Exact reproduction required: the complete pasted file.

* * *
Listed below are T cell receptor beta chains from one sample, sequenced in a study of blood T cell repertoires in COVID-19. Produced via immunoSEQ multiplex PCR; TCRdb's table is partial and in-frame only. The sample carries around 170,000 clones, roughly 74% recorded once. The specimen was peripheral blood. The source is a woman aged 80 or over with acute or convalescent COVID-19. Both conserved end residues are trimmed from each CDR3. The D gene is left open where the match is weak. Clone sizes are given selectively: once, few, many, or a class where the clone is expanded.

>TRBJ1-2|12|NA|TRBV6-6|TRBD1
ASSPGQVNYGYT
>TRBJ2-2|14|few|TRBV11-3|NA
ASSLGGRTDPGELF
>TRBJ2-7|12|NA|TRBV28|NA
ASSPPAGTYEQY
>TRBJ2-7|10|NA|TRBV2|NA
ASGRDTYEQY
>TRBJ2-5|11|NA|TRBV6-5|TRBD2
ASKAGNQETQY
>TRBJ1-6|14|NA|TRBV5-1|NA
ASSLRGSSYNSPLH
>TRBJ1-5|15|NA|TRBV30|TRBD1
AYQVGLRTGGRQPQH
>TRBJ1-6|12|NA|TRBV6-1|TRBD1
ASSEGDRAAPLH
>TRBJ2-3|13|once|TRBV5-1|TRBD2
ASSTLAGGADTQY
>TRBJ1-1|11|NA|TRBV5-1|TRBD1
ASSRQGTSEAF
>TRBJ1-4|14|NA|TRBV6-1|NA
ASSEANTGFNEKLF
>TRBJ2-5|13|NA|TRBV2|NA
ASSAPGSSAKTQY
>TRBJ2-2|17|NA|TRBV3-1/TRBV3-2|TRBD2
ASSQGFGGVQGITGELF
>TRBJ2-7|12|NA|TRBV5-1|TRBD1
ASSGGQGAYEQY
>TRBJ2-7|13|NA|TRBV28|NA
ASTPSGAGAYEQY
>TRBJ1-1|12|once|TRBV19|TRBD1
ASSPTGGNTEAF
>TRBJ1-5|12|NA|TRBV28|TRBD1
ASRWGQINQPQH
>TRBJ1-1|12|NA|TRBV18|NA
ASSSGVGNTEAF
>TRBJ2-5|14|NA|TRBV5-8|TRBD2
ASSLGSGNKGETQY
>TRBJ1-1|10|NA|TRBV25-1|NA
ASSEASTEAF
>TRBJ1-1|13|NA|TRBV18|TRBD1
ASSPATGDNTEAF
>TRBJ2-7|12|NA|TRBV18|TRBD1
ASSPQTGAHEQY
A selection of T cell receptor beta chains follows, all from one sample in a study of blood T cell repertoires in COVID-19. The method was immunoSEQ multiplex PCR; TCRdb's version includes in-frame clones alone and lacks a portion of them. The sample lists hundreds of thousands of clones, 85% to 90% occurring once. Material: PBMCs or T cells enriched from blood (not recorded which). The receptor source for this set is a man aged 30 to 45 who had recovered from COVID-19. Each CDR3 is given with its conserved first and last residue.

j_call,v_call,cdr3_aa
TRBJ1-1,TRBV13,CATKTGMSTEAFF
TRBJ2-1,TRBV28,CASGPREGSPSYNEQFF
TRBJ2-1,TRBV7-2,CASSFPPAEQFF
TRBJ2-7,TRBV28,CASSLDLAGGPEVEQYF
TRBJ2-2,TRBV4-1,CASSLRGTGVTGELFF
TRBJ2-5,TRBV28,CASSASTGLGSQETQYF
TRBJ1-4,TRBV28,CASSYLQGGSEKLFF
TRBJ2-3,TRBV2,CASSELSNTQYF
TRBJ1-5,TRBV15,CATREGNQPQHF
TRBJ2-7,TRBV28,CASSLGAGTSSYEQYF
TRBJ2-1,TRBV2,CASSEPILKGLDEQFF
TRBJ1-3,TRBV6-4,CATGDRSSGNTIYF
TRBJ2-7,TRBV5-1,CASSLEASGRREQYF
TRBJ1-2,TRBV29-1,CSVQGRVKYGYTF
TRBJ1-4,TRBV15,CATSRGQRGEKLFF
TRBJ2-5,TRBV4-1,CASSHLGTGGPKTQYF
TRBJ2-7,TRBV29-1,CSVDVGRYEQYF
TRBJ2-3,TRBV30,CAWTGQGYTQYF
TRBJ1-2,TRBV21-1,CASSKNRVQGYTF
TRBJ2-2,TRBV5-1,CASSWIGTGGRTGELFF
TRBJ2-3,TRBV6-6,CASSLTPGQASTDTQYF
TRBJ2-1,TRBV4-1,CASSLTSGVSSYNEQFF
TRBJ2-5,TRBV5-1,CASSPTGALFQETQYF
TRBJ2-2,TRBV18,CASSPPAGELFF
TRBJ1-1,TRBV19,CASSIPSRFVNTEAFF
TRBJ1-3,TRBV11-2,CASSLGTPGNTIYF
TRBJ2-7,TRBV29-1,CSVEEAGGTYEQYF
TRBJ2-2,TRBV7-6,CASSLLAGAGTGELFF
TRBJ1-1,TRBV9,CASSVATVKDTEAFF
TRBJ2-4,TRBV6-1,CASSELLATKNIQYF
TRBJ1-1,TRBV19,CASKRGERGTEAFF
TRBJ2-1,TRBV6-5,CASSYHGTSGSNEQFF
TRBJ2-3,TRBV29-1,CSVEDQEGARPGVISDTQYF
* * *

Listed below are T cell receptor beta chains from one sample, sequenced in a study of blood T cell repertoires in COVID-19. Produced via immunoSEQ multiplex PCR; TCRdb's table is partial and in-frame only. The sample carries around 170,000 clones, roughly 74% recorded once. The specimen was peripheral blood. The source is a woman aged 80 or over with acute or convalescent COVID-19. Both conserved end residues are trimmed from each CDR3. The D gene is left open where the match is weak. Clone sizes are given selectively: once, few, many, or a class where the clone is expanded.

>TRBJ1-2|12|NA|TRBV6-6|TRBD1
ASSPGQVNYGYT
>TRBJ2-2|14|few|TRBV11-3|NA
ASSLGGRTDPGELF
>TRBJ2-7|12|NA|TRBV28|NA
ASSPPAGTYEQY
>TRBJ2-7|10|NA|TRBV2|NA
ASGRDTYEQY
>TRBJ2-5|11|NA|TRBV6-5|TRBD2
ASKAGNQETQY
>TRBJ1-6|14|NA|TRBV5-1|NA
ASSLRGSSYNSPLH
>TRBJ1-5|15|NA|TRBV30|TRBD1
AYQVGLRTGGRQPQH
>TRBJ1-6|12|NA|TRBV6-1|TRBD1
ASSEGDRAAPLH
>TRBJ2-3|13|once|TRBV5-1|TRBD2
ASSTLAGGADTQY
>TRBJ1-1|11|NA|TRBV5-1|TRBD1
ASSRQGTSEAF
>TRBJ1-4|14|NA|TRBV6-1|NA
ASSEANTGFNEKLF
>TRBJ2-5|13|NA|TRBV2|NA
ASSAPGSSAKTQY
>TRBJ2-2|17|NA|TRBV3-1/TRBV3-2|TRBD2
ASSQGFGGVQGITGELF
>TRBJ2-7|12|NA|TRBV5-1|TRBD1
ASSGGQGAYEQY
>TRBJ2-7|13|NA|TRBV28|NA
ASTPSGAGAYEQY
>TRBJ1-1|12|once|TRBV19|TRBD1
ASSPTGGNTEAF
>TRBJ1-5|12|NA|TRBV28|TRBD1
ASRWGQINQPQH
>TRBJ1-1|12|NA|TRBV18|NA
ASSSGVGNTEAF
>TRBJ2-5|14|NA|TRBV5-8|TRBD2
ASSLGSGNKGETQY
>TRBJ1-1|10|NA|TRBV25-1|NA
ASSEASTEAF
>TRBJ1-1|13|NA|TRBV18|TRBD1
ASSPATGDNTEAF
>TRBJ2-7|12|NA|TRBV18|TRBD1
ASSPQTGAHEQY
A selection of T cell receptor beta chains follows, all from one sample in a study of blood T cell repertoires in COVID-19. The method was immunoSEQ multiplex PCR; TCRdb's version includes in-frame clones alone and lacks a portion of them. The sample lists hundreds of thousands of clones, 85% to 90% occurring once. Material: PBMCs or T cells enriched from blood (not recorded which). The receptor source for this set is a man aged 30 to 45 who had recovered from COVID-19. Each CDR3 is given with its conserved first and last residue.

j_call,v_call,cdr3_aa
TRBJ1-1,TRBV13,CATKTGMSTEAFF
TRBJ2-1,TRBV28,CASGPREGSPSYNEQFF
TRBJ2-1,TRBV7-2,CASSFPPAEQFF
TRBJ2-7,TRBV28,CASSLDLAGGPEVEQYF
TRBJ2-2,TRBV4-1,CASSLRGTGVTGELFF
TRBJ2-5,TRBV28,CASSASTGLGSQETQYF
TRBJ1-4,TRBV28,CASSYLQGGSEKLFF
TRBJ2-3,TRBV2,CASSELSNTQYF
TRBJ1-5,TRBV15,CATREGNQPQHF
TRBJ2-7,TRBV28,CASSLGAGTSSYEQYF
TRBJ2-1,TRBV2,CASSEPILKGLDEQFF
TRBJ1-3,TRBV6-4,CATGDRSSGNTIYF
TRBJ2-7,TRBV5-1,CASSLEASGRREQYF
TRBJ1-2,TRBV29-1,CSVQGRVKYGYTF
TRBJ1-4,TRBV15,CATSRGQRGEKLFF
TRBJ2-5,TRBV4-1,CASSHLGTGGPKTQYF
TRBJ2-7,TRBV29-1,CSVDVGRYEQYF
TRBJ2-3,TRBV30,CAWTGQGYTQYF
TRBJ1-2,TRBV21-1,CASSKNRVQGYTF
TRBJ2-2,TRBV5-1,CASSWIGTGGRTGELFF
TRBJ2-3,TRBV6-6,CASSLTPGQASTDTQYF
TRBJ2-1,TRBV4-1,CASSLTSGVSSYNEQFF
TRBJ2-5,TRBV5-1,CASSPTGALFQETQYF
TRBJ2-2,TRBV18,CASSPPAGELFF
TRBJ1-1,TRBV19,CASSIPSRFVNTEAFF
TRBJ1-3,TRBV11-2,CASSLGTPGNTIYF
TRBJ2-7,TRBV29-1,CSVEEAGGTYEQYF
TRBJ2-2,TRBV7-6,CASSLLAGAGTGELFF
TRBJ1-1,TRBV9,CASSVATVKDTEAFF
TRBJ2-4,TRBV6-1,CASSELLATKNIQYF
TRBJ1-1,TRBV19,CASKRGERGTEAFF
TRBJ2-1,TRBV6-5,CASSYHGTSGSNEQFF
TRBJ2-3,TRBV29-1,CSVEDQEGARPGVISDTQYF